What did so many people see in Raniere, the founder of a professional development and women’s empowerment organization that former members

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Chinese internet companies have less to lose when it comes to U.S. threats

Sheldon Cooper | LightRocket | Getty Images

SINGAPORE — China’s internet companies may be more insulated from a fallout between the U.S. and China than telecommunication equipment companies like Huawei, a CLSA tech analyst told CNBC on Monday.

That’s because they do not rely on international suppliers for parts and technology to make their products — unlike telecom companies in the mainland, Elinor Leung, China internet analyst at the brokerage firm, said on “Squawk Box Asia.” 

“The impact for the Chinese internet companies … is going to be smaller compared to the telecom equipment industry because there’s no value chain overseas. Over 80% to 90% of their revenue is in China, so, it’s relatively difficult to affect,” Leung said. “They rely on their own technologies.”

Some of China’s top internet companies are publicly listed in the U.S. — including Alibaba, and NetEase. In recent months, they have launched secondary

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The Internet challenge – The Hindu

Confined inside home, we try to break the monotony by taking up tough viral tasks on social media.

Every day is a challenge in this pandemic time. Even previously simple “no brainer” chores like buying vegetables from a supermarket has become a daunting challenge now. Now, for buying groceries in the local shop, I had to reasonably distance myself from the elbowing shoppers, organise vegetables in specific wrappers, religiously clean them in chlorinated solution and dry them in the sunlight; and for sure, this pestilence has thrown a spanner in our everyday previously mundane works. Seeking medical help, utilising the services of house maids, attending a family function, visiting the nearby temple, dining out or even the early morning walk where I had to rub shoulders with other fitness freaks — all activities which we took for granted so far, have become mounting challenges now. However, I am more troubled

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The Internet of Things in construction: what are the pros and cons?

Imagine a construction worker has stayed two hours longer than his normal shift, perhaps he is covering for a friend. He’s stressed and tired, his heart rate is up, and his alertness is reduced. It is potentially an accident waiting to happen. Fortunately, your company has invested in the Internet of Things (IoT). An automatic alert has already been sent from the device he wearing to his shift manager, who can pinpoint his exact location and quickly intervene.

This is just one of the many potential uses that the IoT could bring to construction. Interventions like this could prevent mistakes and even save lives. That is why the Internet of Things is one of the most exciting new innovations in construction technology. Consultants at McKinsey believe it could have a global economic impact of nearly $1 trillion on worksites worldwide by 2025. Already, $8 billion has been invested in IoT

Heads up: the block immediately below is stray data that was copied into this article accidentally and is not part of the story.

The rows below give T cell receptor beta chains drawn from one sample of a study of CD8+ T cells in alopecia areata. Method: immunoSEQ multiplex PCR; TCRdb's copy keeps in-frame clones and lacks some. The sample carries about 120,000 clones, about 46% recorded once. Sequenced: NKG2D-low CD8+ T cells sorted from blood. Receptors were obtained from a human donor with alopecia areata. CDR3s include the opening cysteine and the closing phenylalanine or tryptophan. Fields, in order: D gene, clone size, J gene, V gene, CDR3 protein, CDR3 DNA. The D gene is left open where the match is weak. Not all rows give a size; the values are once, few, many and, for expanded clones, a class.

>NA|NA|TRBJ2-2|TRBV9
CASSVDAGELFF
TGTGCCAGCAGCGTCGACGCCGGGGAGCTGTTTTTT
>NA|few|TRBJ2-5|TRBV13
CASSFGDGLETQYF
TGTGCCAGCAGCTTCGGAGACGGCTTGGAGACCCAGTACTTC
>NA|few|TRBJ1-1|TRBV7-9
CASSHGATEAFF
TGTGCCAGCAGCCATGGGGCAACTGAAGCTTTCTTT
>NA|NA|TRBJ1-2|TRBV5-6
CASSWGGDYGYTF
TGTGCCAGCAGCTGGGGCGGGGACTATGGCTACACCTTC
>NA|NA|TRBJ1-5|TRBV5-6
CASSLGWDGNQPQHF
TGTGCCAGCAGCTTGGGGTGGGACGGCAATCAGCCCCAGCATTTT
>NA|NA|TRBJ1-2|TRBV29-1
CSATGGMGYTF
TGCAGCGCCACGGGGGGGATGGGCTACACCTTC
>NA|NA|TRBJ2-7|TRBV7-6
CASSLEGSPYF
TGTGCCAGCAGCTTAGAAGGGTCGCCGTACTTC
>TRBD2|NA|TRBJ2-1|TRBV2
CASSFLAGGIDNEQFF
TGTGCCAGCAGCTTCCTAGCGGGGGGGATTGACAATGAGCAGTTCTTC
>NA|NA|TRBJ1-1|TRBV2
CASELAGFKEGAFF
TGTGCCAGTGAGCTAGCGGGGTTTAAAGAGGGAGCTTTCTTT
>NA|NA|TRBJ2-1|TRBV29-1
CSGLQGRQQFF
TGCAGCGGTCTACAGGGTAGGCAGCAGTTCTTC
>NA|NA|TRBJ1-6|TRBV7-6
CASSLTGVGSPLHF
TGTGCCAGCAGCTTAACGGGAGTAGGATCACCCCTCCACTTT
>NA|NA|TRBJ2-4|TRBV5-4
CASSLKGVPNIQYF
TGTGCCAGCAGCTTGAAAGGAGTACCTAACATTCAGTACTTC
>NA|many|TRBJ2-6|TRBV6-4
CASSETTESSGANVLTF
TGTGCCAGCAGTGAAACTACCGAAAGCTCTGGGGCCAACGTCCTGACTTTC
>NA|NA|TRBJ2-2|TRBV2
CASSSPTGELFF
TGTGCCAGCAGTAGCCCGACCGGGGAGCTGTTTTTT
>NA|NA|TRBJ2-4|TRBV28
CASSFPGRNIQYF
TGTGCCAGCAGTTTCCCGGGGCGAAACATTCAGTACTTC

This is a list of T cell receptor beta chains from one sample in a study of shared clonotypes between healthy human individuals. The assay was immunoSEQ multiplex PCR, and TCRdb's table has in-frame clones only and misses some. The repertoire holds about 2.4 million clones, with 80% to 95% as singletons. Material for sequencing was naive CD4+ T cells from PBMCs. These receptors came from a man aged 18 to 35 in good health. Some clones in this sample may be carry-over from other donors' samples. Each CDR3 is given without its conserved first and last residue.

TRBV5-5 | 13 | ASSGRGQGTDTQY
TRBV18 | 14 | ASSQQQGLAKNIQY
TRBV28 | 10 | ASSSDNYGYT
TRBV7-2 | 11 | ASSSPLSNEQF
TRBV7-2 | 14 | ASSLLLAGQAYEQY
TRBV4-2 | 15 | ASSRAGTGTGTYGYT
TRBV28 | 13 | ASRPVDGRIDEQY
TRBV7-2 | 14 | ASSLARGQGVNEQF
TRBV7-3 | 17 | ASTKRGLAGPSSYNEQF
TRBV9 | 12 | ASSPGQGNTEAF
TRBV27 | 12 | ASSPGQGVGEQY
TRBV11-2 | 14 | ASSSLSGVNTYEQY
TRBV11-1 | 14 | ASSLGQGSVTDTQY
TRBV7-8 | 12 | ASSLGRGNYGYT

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Most affordable home internet plans

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woman working on laptop computer with kitty

Peter Dazeley/Getty Images

  • Many internet service providers (ISPs) offer specially discounted plans for households receiving economic assistance from the government, such as the National Student Lunch Program (NSLP).
  • Many of these plans cost less than $20/month and include networking equipment.
  • The Federal Communications Commission (FCC) also has a program to help defray the cost of internet service for low-income households.
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No matter who you are, picking out a home internet plan is tricky. You’ll be faced with the decision of what speeds you need on the plan, whether you need to rent a modem and router, how much data you think you might need, and (if you’re lucky enough to live somewhere with multiple options) which internet service provider (ISP)

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LPSS offering free in-home internet assistance program for qualified residents

The Lafayette Parish School System is offering free in-home internet assistance for residents who qualify for the program.

This service provides academic-filtered internet access for LPSS students only (limited/restrictive access to certain websites) and will be provided through either Cox Communications or LUS Fiber.

Parents/guardians in need of assistance for internet access are encouraged to visit to fill out and submit the In-home Internet Assistance Application by the deadline of October 30, 2020.

Love Our Schools partnered with the Lafayette Parish School System, Pugh Family Foundation, William C. Schumacher Family Foundation, One Acadiana, and many others to address the digital divide in the community, working toward ensuring that all students have access to the internet.

“As educators, we always keep at the forefront of our minds the vital importance of making sure our students have a safe, quality environment conducive for learning and growth; since many of our students